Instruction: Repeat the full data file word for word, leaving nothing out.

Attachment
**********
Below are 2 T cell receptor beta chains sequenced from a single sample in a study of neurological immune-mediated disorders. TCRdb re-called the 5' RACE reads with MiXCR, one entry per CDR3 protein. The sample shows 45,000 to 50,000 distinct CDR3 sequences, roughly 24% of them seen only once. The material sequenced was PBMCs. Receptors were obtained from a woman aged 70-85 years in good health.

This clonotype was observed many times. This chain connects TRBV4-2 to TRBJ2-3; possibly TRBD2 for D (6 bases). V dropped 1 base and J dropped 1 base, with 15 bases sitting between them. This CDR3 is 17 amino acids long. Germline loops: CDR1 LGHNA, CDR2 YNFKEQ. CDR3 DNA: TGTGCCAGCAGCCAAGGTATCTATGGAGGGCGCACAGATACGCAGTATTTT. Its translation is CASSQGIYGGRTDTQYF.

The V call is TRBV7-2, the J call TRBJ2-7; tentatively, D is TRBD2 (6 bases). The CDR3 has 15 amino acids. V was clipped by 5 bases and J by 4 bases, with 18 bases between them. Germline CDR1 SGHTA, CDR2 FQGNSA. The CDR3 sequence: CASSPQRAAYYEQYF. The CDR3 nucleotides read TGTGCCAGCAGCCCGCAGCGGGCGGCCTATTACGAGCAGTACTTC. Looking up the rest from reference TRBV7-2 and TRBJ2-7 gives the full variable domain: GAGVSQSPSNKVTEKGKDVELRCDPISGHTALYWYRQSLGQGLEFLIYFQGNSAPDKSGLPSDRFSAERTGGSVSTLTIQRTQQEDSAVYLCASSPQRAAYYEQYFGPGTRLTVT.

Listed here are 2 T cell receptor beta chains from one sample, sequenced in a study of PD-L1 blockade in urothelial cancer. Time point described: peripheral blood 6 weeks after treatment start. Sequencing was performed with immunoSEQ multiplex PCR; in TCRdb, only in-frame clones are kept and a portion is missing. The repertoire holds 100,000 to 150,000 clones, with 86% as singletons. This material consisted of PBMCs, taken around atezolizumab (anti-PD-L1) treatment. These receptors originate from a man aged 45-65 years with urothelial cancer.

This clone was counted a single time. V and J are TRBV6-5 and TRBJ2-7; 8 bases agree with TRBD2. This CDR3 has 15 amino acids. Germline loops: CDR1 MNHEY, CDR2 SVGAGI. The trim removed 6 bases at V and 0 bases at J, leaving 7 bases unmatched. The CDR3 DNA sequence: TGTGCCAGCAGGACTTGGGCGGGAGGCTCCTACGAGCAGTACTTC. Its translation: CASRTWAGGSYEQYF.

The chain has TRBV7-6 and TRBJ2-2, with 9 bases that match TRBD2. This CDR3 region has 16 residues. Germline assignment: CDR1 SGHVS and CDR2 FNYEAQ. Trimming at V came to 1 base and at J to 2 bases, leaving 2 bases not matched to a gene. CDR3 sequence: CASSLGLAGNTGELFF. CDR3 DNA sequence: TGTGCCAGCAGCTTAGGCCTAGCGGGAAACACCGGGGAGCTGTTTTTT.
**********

Below are 2 T cell receptor beta chains sequenced from a single sample in a study of neurological immune-mediated disorders. TCRdb re-called the 5' RACE reads with MiXCR, one entry per CDR3 protein. The sample shows 45,000 to 50,000 distinct CDR3 sequences, roughly 24% of them seen only once. The material sequenced was PBMCs. Receptors were obtained from a woman aged 70-85 years in good health.

This clonotype was observed many times. This chain connects TRBV4-2 to TRBJ2-3; possibly TRBD2 for D (6 bases). V dropped 1 base and J dropped 1 base, with 15 bases sitting between them. This CDR3 is 17 amino acids long. Germline loops: CDR1 LGHNA, CDR2 YNFKEQ. CDR3 DNA: TGTGCCAGCAGCCAAGGTATCTATGGAGGGCGCACAGATACGCAGTATTTT. Its translation is CASSQGIYGGRTDTQYF.

The V call is TRBV7-2, the J call TRBJ2-7; tentatively, D is TRBD2 (6 bases). The CDR3 has 15 amino acids. V was clipped by 5 bases and J by 4 bases, with 18 bases between them. Germline CDR1 SGHTA, CDR2 FQGNSA. The CDR3 sequence: CASSPQRAAYYEQYF. The CDR3 nucleotides read TGTGCCAGCAGCCCGCAGCGGGCGGCCTATTACGAGCAGTACTTC. Looking up the rest from reference TRBV7-2 and TRBJ2-7 gives the full variable domain: GAGVSQSPSNKVTEKGKDVELRCDPISGHTALYWYRQSLGQGLEFLIYFQGNSAPDKSGLPSDRFSAERTGGSVSTLTIQRTQQEDSAVYLCASSPQRAAYYEQYFGPGTRLTVT.

Listed here are 2 T cell receptor beta chains from one sample, sequenced in a study of PD-L1 blockade in urothelial cancer. Time point described: peripheral blood 6 weeks after treatment start. Sequencing was performed with immunoSEQ multiplex PCR; in TCRdb, only in-frame clones are kept and a portion is missing. The repertoire holds 100,000 to 150,000 clones, with 86% as singletons. This material consisted of PBMCs, taken around atezolizumab (anti-PD-L1) treatment. These receptors originate from a man aged 45-65 years with urothelial cancer.

This clone was counted a single time. V and J are TRBV6-5 and TRBJ2-7; 8 bases agree with TRBD2. This CDR3 has 15 amino acids. Germline loops: CDR1 MNHEY, CDR2 SVGAGI. The trim removed 6 bases at V and 0 bases at J, leaving 7 bases unmatched. The CDR3 DNA sequence: TGTGCCAGCAGGACTTGGGCGGGAGGCTCCTACGAGCAGTACTTC. Its translation: CASRTWAGGSYEQYF.

The chain has TRBV7-6 and TRBJ2-2, with 9 bases that match TRBD2. This CDR3 region has 16 residues. Germline assignment: CDR1 SGHVS and CDR2 FNYEAQ. Trimming at V came to 1 base and at J to 2 bases, leaving 2 bases not matched to a gene. CDR3 sequence: CASSLGLAGNTGELFF. CDR3 DNA sequence: TGTGCCAGCAGCTTAGGCCTAGCGGGAAACACCGGGGAGCTGTTTTTT.